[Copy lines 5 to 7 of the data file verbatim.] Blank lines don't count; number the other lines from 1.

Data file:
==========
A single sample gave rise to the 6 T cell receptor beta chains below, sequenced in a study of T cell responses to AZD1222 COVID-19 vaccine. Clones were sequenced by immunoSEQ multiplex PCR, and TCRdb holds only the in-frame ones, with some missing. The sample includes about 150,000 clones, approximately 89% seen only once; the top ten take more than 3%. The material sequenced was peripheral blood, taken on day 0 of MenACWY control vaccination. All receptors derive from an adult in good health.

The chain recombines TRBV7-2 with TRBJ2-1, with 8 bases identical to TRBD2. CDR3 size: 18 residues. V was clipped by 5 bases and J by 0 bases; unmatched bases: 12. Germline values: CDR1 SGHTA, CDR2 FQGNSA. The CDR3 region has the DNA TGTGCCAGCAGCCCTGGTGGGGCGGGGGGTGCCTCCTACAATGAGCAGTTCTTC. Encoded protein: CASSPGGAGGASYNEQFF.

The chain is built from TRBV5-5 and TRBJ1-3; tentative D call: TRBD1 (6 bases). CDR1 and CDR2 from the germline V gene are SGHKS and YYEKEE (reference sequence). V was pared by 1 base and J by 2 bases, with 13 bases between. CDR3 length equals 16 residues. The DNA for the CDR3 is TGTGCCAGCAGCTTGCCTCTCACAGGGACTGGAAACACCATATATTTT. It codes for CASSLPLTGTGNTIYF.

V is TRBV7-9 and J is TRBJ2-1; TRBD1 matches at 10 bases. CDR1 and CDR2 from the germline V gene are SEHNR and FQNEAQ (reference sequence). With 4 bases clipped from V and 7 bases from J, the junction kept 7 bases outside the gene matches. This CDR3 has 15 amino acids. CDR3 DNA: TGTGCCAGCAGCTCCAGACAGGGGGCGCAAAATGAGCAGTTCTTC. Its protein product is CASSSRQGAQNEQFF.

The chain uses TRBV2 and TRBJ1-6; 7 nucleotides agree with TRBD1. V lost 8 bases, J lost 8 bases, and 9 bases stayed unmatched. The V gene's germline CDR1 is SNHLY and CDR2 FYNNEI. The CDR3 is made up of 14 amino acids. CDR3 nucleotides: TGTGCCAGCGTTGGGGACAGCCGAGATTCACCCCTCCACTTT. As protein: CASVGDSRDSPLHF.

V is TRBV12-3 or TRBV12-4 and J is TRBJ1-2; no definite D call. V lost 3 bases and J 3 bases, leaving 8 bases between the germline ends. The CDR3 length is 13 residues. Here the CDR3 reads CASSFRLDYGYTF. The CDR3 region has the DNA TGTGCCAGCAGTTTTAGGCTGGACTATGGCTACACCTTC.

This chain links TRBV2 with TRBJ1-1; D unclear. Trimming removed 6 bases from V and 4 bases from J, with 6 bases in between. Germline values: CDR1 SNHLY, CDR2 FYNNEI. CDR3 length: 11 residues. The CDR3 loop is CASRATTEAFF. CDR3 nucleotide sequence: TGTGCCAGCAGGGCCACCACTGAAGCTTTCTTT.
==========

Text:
The chain uses TRBV2 and TRBJ1-6; 7 nucleotides agree with TRBD1. V lost 8 bases, J lost 8 bases, and 9 bases stayed unmatched. The V gene's germline CDR1 is SNHLY and CDR2 FYNNEI. The CDR3 is made up of 14 amino acids. CDR3 nucleotides: TGTGCCAGCGTTGGGGACAGCCGAGATTCACCCCTCCACTTT. As protein: CASVGDSRDSPLHF.

V is TRBV12-3 or TRBV12-4 and J is TRBJ1-2; no definite D call. V lost 3 bases and J 3 bases, leaving 8 bases between the germline ends. The CDR3 length is 13 residues. Here the CDR3 reads CASSFRLDYGYTF. The CDR3 region has the DNA TGTGCCAGCAGTTTTAGGCTGGACTATGGCTACACCTTC.

This chain links TRBV2 with TRBJ1-1; D unclear. Trimming removed 6 bases from V and 4 bases from J, with 6 bases in between. Germline values: CDR1 SNHLY, CDR2 FYNNEI. CDR3 length: 11 residues. The CDR3 loop is CASRATTEAFF. CDR3 nucleotide sequence: TGTGCCAGCAGGGCCACCACTGAAGCTTTCTTT.